As the Lord commanded Joshua, part of the territory of Judah was given to Caleb son of Jephunneh, from the tribe of Judah. He received Hebron, the city belonging to Arba, father of Anak.
Caleb drove the descendants of Anak out of the city - the clans of Sheshai, Ahiman, and Talmai.
From there he went to attack the people living in Debir. (This city used to be called Kiriath Sepher.)
Caleb said, "I will give my daughter Achsah in marriage to the man who succeeds in capturing Kiriath Sepher."
Othniel, the son of Caleb's brother Kenaz, captured the city, so Caleb gave him his daughter Achsah in marriage.
On the wedding day Othniel urged her to ask her father for a field. She got down from her donkey, and Caleb asked her what she wanted.
She answered, "I want some water holes. The land you have given me is in the dry country." So Caleb gave her the upper and lower springs.
This is the land that the families of the tribe of Judah received as their possession.
The cities farthest south that belonged to them, those that were near the border of Edom, were Kabzeel, Eder, Jagur,
Kinah, Dimonah, Adadah,
Kedesh, Hazor, Ithnan,
Ziph, Telem, Bealoth,
Hazor Hadattah, Kerioth Hezron (or Hazor),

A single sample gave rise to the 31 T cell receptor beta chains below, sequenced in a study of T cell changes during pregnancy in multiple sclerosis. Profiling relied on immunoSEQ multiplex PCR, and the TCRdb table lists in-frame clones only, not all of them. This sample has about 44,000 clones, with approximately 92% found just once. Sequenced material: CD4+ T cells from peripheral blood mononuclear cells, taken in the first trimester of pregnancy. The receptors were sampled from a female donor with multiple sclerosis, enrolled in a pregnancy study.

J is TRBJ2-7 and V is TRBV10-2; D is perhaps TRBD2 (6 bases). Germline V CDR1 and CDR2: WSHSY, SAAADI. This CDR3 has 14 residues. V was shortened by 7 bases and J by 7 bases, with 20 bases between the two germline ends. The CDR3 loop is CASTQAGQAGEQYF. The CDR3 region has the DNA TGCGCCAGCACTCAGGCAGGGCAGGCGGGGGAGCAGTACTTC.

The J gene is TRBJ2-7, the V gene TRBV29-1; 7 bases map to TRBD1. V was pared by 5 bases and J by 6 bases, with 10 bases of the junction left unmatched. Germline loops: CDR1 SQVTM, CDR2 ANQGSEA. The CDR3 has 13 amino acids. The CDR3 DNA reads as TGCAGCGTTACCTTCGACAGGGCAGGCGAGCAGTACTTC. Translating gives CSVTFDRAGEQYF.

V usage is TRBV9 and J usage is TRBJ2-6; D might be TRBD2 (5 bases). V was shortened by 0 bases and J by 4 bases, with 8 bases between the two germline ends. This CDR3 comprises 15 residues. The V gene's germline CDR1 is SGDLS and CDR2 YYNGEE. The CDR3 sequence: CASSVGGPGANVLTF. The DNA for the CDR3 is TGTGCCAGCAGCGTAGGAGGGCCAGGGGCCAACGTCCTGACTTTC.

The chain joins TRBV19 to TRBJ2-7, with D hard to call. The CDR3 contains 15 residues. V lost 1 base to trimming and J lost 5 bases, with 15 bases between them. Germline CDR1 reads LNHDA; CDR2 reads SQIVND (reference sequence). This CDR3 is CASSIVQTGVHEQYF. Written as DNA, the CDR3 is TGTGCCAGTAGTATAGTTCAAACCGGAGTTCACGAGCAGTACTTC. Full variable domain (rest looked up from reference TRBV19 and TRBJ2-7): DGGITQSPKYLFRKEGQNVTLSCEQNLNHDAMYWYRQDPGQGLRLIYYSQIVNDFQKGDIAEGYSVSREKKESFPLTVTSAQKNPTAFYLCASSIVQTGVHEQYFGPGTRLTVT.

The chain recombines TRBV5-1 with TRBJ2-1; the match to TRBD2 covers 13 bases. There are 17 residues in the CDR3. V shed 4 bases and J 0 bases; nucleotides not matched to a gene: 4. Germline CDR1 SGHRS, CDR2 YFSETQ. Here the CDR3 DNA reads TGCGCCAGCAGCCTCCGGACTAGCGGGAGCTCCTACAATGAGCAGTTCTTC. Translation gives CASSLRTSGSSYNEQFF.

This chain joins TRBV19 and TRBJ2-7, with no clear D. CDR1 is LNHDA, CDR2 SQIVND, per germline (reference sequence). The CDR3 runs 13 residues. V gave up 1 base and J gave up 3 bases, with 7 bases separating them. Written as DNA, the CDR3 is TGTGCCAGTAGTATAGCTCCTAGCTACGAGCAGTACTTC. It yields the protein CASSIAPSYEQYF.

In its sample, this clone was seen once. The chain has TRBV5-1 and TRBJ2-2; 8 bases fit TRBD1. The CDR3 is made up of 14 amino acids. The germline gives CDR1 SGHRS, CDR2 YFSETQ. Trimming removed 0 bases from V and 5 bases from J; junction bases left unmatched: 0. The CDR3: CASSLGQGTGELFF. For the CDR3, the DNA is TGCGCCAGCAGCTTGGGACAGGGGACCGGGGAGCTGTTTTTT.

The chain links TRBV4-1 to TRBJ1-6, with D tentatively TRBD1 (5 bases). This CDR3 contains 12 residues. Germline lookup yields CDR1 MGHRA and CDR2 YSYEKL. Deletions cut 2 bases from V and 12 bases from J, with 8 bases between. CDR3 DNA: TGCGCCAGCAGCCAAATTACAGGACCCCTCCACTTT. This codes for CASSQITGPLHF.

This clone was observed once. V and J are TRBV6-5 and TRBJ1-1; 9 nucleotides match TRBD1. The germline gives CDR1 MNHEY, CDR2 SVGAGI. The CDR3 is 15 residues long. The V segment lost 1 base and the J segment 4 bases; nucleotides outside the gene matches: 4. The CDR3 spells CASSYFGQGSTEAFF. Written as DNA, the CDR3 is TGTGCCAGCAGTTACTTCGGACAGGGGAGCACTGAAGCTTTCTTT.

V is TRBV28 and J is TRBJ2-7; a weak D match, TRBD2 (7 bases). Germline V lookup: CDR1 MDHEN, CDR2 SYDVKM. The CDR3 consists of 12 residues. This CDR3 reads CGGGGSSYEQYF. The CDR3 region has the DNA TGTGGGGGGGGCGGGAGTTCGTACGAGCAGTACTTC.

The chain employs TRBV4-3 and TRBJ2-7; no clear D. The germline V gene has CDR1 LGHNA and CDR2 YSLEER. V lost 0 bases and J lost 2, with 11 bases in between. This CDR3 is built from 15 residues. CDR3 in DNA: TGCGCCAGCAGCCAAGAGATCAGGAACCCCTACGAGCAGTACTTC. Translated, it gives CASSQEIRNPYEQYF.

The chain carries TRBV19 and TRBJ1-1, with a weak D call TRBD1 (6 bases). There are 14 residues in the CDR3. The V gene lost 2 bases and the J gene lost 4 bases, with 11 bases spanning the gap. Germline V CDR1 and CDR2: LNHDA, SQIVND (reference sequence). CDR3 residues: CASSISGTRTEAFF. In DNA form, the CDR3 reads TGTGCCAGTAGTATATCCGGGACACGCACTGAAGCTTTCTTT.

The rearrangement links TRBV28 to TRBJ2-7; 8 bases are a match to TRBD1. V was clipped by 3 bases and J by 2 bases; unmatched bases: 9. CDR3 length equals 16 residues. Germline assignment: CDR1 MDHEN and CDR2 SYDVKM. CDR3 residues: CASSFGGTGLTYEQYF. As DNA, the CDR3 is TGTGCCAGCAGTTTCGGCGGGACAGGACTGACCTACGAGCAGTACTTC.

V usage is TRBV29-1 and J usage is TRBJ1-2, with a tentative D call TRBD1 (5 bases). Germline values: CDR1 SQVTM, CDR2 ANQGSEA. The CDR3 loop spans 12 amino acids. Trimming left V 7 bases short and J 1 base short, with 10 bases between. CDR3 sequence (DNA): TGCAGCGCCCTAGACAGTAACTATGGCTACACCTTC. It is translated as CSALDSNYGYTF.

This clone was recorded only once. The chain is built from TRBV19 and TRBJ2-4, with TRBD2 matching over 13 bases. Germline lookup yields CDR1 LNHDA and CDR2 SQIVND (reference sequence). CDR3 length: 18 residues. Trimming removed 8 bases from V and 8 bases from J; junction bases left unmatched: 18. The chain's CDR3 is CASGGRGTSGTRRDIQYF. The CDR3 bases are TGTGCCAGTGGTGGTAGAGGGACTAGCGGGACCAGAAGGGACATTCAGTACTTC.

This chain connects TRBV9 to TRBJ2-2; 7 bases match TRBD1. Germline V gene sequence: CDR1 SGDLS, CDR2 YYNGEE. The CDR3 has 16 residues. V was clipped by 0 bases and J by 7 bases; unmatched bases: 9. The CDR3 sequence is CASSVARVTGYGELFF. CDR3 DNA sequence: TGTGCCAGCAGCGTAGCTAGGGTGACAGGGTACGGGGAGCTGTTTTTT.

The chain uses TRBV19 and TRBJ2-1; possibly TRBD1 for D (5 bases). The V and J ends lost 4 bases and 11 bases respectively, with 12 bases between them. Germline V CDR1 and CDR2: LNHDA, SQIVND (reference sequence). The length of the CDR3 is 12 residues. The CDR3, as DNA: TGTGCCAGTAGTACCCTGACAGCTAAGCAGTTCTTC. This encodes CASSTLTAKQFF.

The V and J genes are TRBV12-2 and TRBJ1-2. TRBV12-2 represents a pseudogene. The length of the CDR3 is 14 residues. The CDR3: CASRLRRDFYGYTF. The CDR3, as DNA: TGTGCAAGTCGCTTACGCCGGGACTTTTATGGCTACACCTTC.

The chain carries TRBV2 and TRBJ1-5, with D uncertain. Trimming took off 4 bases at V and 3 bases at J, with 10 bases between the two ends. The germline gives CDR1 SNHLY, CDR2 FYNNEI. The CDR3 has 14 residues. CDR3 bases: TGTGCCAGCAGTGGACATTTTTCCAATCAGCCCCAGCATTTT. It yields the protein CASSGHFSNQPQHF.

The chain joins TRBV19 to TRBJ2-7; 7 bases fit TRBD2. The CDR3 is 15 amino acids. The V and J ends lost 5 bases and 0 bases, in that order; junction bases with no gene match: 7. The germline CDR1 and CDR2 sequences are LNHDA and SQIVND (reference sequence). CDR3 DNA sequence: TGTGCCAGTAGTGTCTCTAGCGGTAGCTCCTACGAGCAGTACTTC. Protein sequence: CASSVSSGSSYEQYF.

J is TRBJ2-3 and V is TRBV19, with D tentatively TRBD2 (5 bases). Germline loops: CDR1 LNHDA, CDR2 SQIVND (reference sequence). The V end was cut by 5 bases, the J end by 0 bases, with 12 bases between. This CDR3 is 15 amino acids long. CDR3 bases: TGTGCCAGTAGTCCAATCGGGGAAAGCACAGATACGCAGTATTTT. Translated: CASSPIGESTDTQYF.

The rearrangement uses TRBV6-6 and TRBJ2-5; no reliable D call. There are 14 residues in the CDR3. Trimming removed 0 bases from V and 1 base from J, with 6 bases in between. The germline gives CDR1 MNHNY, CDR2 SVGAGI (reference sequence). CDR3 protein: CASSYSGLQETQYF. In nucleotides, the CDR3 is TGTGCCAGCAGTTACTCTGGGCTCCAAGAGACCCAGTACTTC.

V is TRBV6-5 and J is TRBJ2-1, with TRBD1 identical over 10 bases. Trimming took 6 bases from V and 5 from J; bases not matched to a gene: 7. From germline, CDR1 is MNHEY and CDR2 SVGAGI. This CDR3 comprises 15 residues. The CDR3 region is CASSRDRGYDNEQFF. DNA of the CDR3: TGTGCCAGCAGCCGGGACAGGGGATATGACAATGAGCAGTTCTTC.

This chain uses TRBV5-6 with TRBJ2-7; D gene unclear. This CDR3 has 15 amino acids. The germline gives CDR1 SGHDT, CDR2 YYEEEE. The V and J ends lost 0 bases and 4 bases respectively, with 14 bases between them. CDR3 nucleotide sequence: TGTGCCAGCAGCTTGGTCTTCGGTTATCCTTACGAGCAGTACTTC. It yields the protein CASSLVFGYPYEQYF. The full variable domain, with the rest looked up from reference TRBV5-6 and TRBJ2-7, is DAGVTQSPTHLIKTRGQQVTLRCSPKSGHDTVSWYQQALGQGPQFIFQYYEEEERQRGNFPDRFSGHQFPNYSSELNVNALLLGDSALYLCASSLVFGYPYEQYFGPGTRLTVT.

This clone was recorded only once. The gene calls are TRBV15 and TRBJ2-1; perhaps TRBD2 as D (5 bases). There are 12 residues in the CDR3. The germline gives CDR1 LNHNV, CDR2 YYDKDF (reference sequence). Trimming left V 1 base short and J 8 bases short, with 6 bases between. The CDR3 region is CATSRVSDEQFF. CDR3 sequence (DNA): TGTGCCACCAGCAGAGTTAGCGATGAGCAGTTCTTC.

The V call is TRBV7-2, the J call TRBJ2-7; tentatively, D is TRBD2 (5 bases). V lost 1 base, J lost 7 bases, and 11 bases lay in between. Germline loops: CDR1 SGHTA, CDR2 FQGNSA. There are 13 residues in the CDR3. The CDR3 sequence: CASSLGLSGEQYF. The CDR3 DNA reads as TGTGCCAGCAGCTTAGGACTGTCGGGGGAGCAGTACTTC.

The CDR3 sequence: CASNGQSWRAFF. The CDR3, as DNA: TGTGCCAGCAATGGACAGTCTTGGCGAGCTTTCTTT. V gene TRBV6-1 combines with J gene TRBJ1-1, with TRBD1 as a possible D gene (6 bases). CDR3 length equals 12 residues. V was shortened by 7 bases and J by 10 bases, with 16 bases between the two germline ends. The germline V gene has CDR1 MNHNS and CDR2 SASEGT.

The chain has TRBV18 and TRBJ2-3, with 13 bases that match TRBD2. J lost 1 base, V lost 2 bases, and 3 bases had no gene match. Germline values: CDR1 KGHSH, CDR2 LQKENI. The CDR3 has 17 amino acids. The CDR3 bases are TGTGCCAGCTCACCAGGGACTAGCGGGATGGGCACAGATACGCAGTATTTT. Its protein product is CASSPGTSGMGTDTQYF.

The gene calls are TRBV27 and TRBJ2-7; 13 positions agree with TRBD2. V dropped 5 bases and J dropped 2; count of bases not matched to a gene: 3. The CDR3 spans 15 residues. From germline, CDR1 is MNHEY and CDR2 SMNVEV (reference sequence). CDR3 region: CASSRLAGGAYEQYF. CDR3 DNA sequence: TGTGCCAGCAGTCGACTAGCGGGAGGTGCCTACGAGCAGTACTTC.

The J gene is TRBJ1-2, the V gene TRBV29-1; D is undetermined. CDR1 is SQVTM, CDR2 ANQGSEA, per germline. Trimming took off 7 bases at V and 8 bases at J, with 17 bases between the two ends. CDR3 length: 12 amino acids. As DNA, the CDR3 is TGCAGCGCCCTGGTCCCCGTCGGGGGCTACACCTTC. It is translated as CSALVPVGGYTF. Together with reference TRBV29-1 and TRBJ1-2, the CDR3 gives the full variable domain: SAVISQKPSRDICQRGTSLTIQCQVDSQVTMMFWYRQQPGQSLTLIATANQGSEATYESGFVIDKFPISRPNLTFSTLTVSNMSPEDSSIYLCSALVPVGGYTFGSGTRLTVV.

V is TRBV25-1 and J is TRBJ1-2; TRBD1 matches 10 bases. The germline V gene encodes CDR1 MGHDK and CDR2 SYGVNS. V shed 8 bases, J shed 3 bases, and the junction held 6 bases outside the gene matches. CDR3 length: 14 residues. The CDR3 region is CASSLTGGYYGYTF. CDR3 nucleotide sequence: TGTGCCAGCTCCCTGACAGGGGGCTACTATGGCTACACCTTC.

Amam, Shema, Moladah,
Hazar Gaddah, Heshmon, Bethpelet,
Hazar Shual, Beersheba, Biziothiah,
Baalah, Iim, Ezem,
Eltolad, Chesil, Hormah,
Ziklag, Madmannah, Sansannah,
Lebaoth, Shilhim, Ain, and Rimmon: twenty-nine cities in all, along with the towns around them.
The cities in the foothills were Eshtaol, Zorah, Ashnah,
Zanoah, Engannim, Tappuah, Enam,
Jarmuth, Adullam, Socoh, Azekah,
Shaaraim, Adithaim, Gederah, and Gederothaim: fourteen cities, along with the towns around them.
There were also Zenan, Hadashah, Migdalgad,
Dilean, Mizpah, Joktheel,
Lachish, Bozkath, Eglon,
Cabbon, Lahmam, Chitlish,
Gederoth, Bethdagon, Naamah, and Makkedah: sixteen cities, along with the towns around them.
There were also Libnah, Ether, Ashan,
Iphtah, Ashnah, Nezib,
Keilah, Achzib, and Mareshah: nine cities, along with the towns around them.
There was Ekron with its towns and villages,
and all the cities and towns near Ashdod, from Ekron to the Mediterranean Sea.
There were Ashdod and Gaza, with their towns and villages, reaching to the stream on the border of Egypt and the coast of the Mediterranean Sea.
In the hill country there were Shamir, Jattir, Socoh,
Dannah, Kiriath Sepher (or Debir),
Anab, Eshtemoa, Anim,
Goshen, Holon, and Giloh: eleven cities, along with the towns around them.
There were Arab, Dumah, Eshan,
Janim, Beth Tappuah, Aphekah,
Humtah, Hebron, and Zior: nine cities, along with the towns around them.
There were Maon, Carmel, Ziph, Juttah,
Jezreel, Jokdeam, Zanoah,
Kain, Gibeah, and Timnah: ten cities, along with the towns around them.
There were Halhul, Bethzur, Gedor,
Maarath, Bethanoth, and Eltekon: six cities, along with the towns around them.
There were Kiriath Baal (or Kiriath Jearim) and Rabbah: two cities, along with the towns around them.
In the desert there were Beth Arabah, Middin, Secacah,
Nibshan, Salt City, and Engedi: six cities, along with the towns around them.
But the people of Judah were not able to drive out the Jebusites, who lived in Jerusalem. The Jebusites still live there with the people of Judah.